Q. What about the recent research that suggests a relationship between periodontal diseases and oral pharyngeal cancer?

A. This was a case controlled study carried out here at the University of Buffalo by Mine Tezal, DDS, PhD, and Maureen Sullivan, DDS, at the Roswell Park Cancer Institute.3 It’s an intriguing hypothesis, but there are so many major risk factors for oral cancer, including alcohol and smoking, to see an additional effect of periodontal diseases is very difficult. Caution needs to be exerted in interpreting these very preliminary results, and they need to be replicated in other populations with careful adjustment for potential confounding factors, such as smoking.

Q. Is there a study showing a correlation between pancreatic cancer and periodontitis?

A. Yes, but again, it’s one study so caution needs to be exercised. This was a large study done at Harvard University. One of the concerns with this particular study is that the periodontal disease was self-reported, meaning that the margin of error could be high. Again, this would have to be replicated in other populations and, if repeatable, mechanisms studies and RCTs would have to be carried out to better understand the proposed relationship.


Q. What are some of the other specific perio/systemic concerns that women experience throughout their lifetime?

A. One is the well-known phenomenon of pregnancy gingivitis. A similar form of gingivitis also affects women around menopause and those who have conditions affecting the ovaries, like polycystic ovaries. The gingivitis usually subsides once the hormonal condition is resolved. The use of lower dose birth control pills with less progesterone has resulted in lower levels of gingivitis associated with the use of birth control pills.

The other issue is the association of periodontal diseases and low birth weight, which is suggested by epidemiologic studies. The Michalowicz study2 did show that there is probably no danger in the scaling and root planing of pregnant women, although this study failed to demonstrate a protective effect of periodontitis treatment in reducing adverse pregnancy outcomes.

Another link is the relationship between osteoporosis and periodontal diseases. This is not just a women’s issue, although it has been studied mostly in women. It probably is a similar issue in men, as men suffer from osteoporosis maybe a decade later. Jean Wactawksi-Wende, PhD, at the University of Buffalo has shown in some fairly large and convincing studies that there is a greater risk for periodontal diseases in women who are osteoporotic or even osteopenic.4 A related study of dietary intake of calcium showed that if women have low calcium in their diet, they’re more prone to periodontal diseases.5 Men experienced a similar result but the effect was greater in women. In this study, the level of calcium intake in the diet was quite low in general. One third of the subjects had less than half the recommended intake of calcium. There is an overall low level of dietary calcium intake in the United States population, which could be a significant issue in terms of periodontal diseases. This really exemplifies that dental professionals should be involved in at least pointing this relationship out to our women patients. We can advise them that it’s important to have enough calcium in the diet and to prevent osteoporosis because it can have dental implications.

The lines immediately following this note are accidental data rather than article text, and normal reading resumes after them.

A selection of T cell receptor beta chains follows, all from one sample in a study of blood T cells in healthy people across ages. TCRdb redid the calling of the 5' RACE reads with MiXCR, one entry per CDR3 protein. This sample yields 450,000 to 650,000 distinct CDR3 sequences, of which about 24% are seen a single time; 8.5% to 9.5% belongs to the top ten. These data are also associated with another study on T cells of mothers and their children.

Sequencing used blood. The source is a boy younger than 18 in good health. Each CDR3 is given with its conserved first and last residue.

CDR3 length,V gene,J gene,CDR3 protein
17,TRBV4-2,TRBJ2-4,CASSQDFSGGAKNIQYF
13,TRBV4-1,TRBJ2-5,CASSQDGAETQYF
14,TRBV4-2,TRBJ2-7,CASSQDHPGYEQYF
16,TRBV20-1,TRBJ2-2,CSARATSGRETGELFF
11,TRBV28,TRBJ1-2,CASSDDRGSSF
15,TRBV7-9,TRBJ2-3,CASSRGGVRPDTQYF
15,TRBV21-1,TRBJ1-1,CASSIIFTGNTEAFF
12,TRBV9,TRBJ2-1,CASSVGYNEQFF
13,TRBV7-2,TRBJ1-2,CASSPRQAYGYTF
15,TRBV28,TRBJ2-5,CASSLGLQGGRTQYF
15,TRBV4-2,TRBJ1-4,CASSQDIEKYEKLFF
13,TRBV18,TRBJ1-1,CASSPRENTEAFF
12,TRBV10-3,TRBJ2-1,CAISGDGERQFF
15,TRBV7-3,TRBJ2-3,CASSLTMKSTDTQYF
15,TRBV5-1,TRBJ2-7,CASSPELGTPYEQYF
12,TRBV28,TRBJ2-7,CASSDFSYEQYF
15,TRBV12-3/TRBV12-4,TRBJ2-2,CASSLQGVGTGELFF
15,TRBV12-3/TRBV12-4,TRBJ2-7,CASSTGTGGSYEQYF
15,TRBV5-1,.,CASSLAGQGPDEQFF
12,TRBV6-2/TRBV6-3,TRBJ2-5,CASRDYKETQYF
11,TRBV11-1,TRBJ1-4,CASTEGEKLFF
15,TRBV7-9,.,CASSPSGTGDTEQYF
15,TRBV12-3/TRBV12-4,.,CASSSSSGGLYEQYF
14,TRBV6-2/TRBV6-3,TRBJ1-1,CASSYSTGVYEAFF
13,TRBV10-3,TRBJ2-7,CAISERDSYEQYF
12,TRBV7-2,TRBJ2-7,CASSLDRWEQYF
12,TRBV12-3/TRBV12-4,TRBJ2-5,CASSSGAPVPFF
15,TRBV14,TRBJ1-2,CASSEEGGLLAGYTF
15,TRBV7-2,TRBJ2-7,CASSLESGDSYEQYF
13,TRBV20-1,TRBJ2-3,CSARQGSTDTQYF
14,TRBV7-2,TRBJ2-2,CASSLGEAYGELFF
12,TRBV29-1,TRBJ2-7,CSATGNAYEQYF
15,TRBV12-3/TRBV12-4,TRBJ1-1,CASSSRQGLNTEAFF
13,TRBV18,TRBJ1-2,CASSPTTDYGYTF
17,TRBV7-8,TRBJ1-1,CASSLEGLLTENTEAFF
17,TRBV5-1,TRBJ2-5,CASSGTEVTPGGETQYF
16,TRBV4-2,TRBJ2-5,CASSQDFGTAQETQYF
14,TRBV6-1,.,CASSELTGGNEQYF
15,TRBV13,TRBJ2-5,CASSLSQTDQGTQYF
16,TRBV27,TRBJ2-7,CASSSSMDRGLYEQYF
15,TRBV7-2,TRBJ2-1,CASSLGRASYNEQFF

Q. Is there research that supports a relationship between stress and periodontal problems?

A .Research does exist. A study was done here in Buffalo and Erie County, NY. It was published in the mid-1990s. It was a difficult study to accomplish but we had a talented behavioral scientist working with us—Lisa Tedesco, PhD.6 We didn’t just look at stress but also at distress and coping. We found some very interesting relationships between stress, mainly the chronic types of financial stress, and more severe periodontal diseases. The rates of disease were higher especially in those who didn’t cope well. If the study participants coped well, even if they had stressful financial problems, they didn’t have more periodontal diseases. A Japanese group recently published a study in the European Journal of Medicine.7 They found that stress is related to self-help and working and that these were factors in increasing the severity of periodontal diseases. This study was done on 1,000 participants in Japan. Our study was done on 1,400 adults in Erie County, NY. So, the results were similar even in two different populations. There have been many small studies—case controls of psychiatric patients, patient caregivers for example—and in many of these studies, periodontal diseases are more severe in the more stressed individuals.

Q. Are there other periodontal systemic links that are being explored?